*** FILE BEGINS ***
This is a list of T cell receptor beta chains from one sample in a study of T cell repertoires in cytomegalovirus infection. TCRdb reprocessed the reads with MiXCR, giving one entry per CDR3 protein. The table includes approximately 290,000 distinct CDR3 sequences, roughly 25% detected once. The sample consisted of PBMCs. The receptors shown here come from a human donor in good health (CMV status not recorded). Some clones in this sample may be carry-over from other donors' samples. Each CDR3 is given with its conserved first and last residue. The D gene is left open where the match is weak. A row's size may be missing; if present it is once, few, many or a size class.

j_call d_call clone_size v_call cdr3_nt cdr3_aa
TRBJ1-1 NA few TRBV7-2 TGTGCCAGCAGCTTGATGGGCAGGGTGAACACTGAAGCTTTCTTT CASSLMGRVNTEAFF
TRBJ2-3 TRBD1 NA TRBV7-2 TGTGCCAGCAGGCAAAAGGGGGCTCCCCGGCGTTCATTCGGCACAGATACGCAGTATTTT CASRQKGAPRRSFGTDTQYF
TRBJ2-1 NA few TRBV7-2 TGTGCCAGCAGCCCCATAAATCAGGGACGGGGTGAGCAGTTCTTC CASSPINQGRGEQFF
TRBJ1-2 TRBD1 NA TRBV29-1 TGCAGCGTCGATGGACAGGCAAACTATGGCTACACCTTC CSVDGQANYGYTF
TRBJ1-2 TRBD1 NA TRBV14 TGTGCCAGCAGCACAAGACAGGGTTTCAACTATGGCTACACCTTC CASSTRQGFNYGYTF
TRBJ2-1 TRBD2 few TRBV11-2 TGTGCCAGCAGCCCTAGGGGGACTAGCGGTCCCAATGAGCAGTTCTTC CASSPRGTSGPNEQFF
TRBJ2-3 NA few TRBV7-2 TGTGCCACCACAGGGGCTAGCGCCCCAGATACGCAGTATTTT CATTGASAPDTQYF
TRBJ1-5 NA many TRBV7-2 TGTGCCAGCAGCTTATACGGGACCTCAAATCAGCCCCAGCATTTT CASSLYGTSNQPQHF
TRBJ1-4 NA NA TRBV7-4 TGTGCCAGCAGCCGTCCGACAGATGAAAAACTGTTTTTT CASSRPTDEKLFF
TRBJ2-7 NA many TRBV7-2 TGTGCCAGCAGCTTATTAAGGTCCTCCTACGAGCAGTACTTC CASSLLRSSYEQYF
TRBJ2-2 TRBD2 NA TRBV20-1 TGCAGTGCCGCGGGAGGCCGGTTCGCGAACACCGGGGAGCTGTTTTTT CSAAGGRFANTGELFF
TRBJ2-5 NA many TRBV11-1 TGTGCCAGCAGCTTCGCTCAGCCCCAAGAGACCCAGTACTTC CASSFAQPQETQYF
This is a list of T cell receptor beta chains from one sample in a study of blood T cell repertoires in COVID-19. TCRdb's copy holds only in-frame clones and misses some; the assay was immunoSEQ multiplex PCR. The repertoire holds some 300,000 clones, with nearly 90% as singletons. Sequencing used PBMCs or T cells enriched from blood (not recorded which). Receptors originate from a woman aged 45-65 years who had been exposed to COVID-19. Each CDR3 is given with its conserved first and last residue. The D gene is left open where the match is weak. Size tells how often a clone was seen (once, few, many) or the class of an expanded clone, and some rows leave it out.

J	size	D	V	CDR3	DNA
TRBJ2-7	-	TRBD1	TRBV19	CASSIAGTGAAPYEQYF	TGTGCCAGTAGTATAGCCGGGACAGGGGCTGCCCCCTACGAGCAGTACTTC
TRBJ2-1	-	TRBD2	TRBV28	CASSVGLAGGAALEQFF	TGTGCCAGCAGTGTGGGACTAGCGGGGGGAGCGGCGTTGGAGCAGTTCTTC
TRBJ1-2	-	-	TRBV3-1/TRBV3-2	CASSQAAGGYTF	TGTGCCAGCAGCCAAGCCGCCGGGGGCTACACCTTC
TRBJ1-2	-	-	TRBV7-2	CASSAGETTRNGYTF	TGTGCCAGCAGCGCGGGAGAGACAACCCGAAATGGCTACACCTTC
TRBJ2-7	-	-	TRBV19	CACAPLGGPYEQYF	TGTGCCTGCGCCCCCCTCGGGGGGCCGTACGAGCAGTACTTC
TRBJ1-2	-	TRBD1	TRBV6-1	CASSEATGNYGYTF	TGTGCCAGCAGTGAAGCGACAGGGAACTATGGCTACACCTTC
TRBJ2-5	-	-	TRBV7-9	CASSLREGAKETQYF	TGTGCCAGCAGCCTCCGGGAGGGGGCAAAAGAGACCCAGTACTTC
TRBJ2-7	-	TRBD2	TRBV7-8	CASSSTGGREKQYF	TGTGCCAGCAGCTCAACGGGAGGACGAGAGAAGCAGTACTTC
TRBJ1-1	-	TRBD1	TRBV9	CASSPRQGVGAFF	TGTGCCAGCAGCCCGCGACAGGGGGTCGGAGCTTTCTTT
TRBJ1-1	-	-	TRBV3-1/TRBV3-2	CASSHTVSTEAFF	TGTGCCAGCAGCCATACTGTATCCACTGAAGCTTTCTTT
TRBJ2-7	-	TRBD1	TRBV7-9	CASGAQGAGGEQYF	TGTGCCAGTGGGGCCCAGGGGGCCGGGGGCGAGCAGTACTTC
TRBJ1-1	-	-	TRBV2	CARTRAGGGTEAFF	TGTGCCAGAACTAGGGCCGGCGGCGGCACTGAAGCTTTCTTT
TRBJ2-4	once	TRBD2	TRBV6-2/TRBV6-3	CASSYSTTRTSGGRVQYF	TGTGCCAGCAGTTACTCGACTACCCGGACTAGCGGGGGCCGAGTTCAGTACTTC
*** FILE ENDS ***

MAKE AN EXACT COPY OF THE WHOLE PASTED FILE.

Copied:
This is a list of T cell receptor beta chains from one sample in a study of T cell repertoires in cytomegalovirus infection. TCRdb reprocessed the reads with MiXCR, giving one entry per CDR3 protein. The table includes approximately 290,000 distinct CDR3 sequences, roughly 25% detected once. The sample consisted of PBMCs. The receptors shown here come from a human donor in good health (CMV status not recorded). Some clones in this sample may be carry-over from other donors' samples. Each CDR3 is given with its conserved first and last residue. The D gene is left open where the match is weak. A row's size may be missing; if present it is once, few, many or a size class.

j_call d_call clone_size v_call cdr3_nt cdr3_aa
TRBJ1-1 NA few TRBV7-2 TGTGCCAGCAGCTTGATGGGCAGGGTGAACACTGAAGCTTTCTTT CASSLMGRVNTEAFF
TRBJ2-3 TRBD1 NA TRBV7-2 TGTGCCAGCAGGCAAAAGGGGGCTCCCCGGCGTTCATTCGGCACAGATACGCAGTATTTT CASRQKGAPRRSFGTDTQYF
TRBJ2-1 NA few TRBV7-2 TGTGCCAGCAGCCCCATAAATCAGGGACGGGGTGAGCAGTTCTTC CASSPINQGRGEQFF
TRBJ1-2 TRBD1 NA TRBV29-1 TGCAGCGTCGATGGACAGGCAAACTATGGCTACACCTTC CSVDGQANYGYTF
TRBJ1-2 TRBD1 NA TRBV14 TGTGCCAGCAGCACAAGACAGGGTTTCAACTATGGCTACACCTTC CASSTRQGFNYGYTF
TRBJ2-1 TRBD2 few TRBV11-2 TGTGCCAGCAGCCCTAGGGGGACTAGCGGTCCCAATGAGCAGTTCTTC CASSPRGTSGPNEQFF
TRBJ2-3 NA few TRBV7-2 TGTGCCACCACAGGGGCTAGCGCCCCAGATACGCAGTATTTT CATTGASAPDTQYF
TRBJ1-5 NA many TRBV7-2 TGTGCCAGCAGCTTATACGGGACCTCAAATCAGCCCCAGCATTTT CASSLYGTSNQPQHF
TRBJ1-4 NA NA TRBV7-4 TGTGCCAGCAGCCGTCCGACAGATGAAAAACTGTTTTTT CASSRPTDEKLFF
TRBJ2-7 NA many TRBV7-2 TGTGCCAGCAGCTTATTAAGGTCCTCCTACGAGCAGTACTTC CASSLLRSSYEQYF
TRBJ2-2 TRBD2 NA TRBV20-1 TGCAGTGCCGCGGGAGGCCGGTTCGCGAACACCGGGGAGCTGTTTTTT CSAAGGRFANTGELFF
TRBJ2-5 NA many TRBV11-1 TGTGCCAGCAGCTTCGCTCAGCCCCAAGAGACCCAGTACTTC CASSFAQPQETQYF
This is a list of T cell receptor beta chains from one sample in a study of blood T cell repertoires in COVID-19. TCRdb's copy holds only in-frame clones and misses some; the assay was immunoSEQ multiplex PCR. The repertoire holds some 300,000 clones, with nearly 90% as singletons. Sequencing used PBMCs or T cells enriched from blood (not recorded which). Receptors originate from a woman aged 45-65 years who had been exposed to COVID-19. Each CDR3 is given with its conserved first and last residue. The D gene is left open where the match is weak. Size tells how often a clone was seen (once, few, many) or the class of an expanded clone, and some rows leave it out.

J	size	D	V	CDR3	DNA
TRBJ2-7	-	TRBD1	TRBV19	CASSIAGTGAAPYEQYF	TGTGCCAGTAGTATAGCCGGGACAGGGGCTGCCCCCTACGAGCAGTACTTC
TRBJ2-1	-	TRBD2	TRBV28	CASSVGLAGGAALEQFF	TGTGCCAGCAGTGTGGGACTAGCGGGGGGAGCGGCGTTGGAGCAGTTCTTC
TRBJ1-2	-	-	TRBV3-1/TRBV3-2	CASSQAAGGYTF	TGTGCCAGCAGCCAAGCCGCCGGGGGCTACACCTTC
TRBJ1-2	-	-	TRBV7-2	CASSAGETTRNGYTF	TGTGCCAGCAGCGCGGGAGAGACAACCCGAAATGGCTACACCTTC
TRBJ2-7	-	-	TRBV19	CACAPLGGPYEQYF	TGTGCCTGCGCCCCCCTCGGGGGGCCGTACGAGCAGTACTTC
TRBJ1-2	-	TRBD1	TRBV6-1	CASSEATGNYGYTF	TGTGCCAGCAGTGAAGCGACAGGGAACTATGGCTACACCTTC
TRBJ2-5	-	-	TRBV7-9	CASSLREGAKETQYF	TGTGCCAGCAGCCTCCGGGAGGGGGCAAAAGAGACCCAGTACTTC
TRBJ2-7	-	TRBD2	TRBV7-8	CASSSTGGREKQYF	TGTGCCAGCAGCTCAACGGGAGGACGAGAGAAGCAGTACTTC
TRBJ1-1	-	TRBD1	TRBV9	CASSPRQGVGAFF	TGTGCCAGCAGCCCGCGACAGGGGGTCGGAGCTTTCTTT
TRBJ1-1	-	-	TRBV3-1/TRBV3-2	CASSHTVSTEAFF	TGTGCCAGCAGCCATACTGTATCCACTGAAGCTTTCTTT
TRBJ2-7	-	TRBD1	TRBV7-9	CASGAQGAGGEQYF	TGTGCCAGTGGGGCCCAGGGGGCCGGGGGCGAGCAGTACTTC
TRBJ1-1	-	-	TRBV2	CARTRAGGGTEAFF	TGTGCCAGAACTAGGGCCGGCGGCGGCACTGAAGCTTTCTTT
TRBJ2-4	once	TRBD2	TRBV6-2/TRBV6-3	CASSYSTTRTSGGRVQYF	TGTGCCAGCAGTTACTCGACTACCCGGACTAGCGGGGGCCGAGTTCAGTACTTC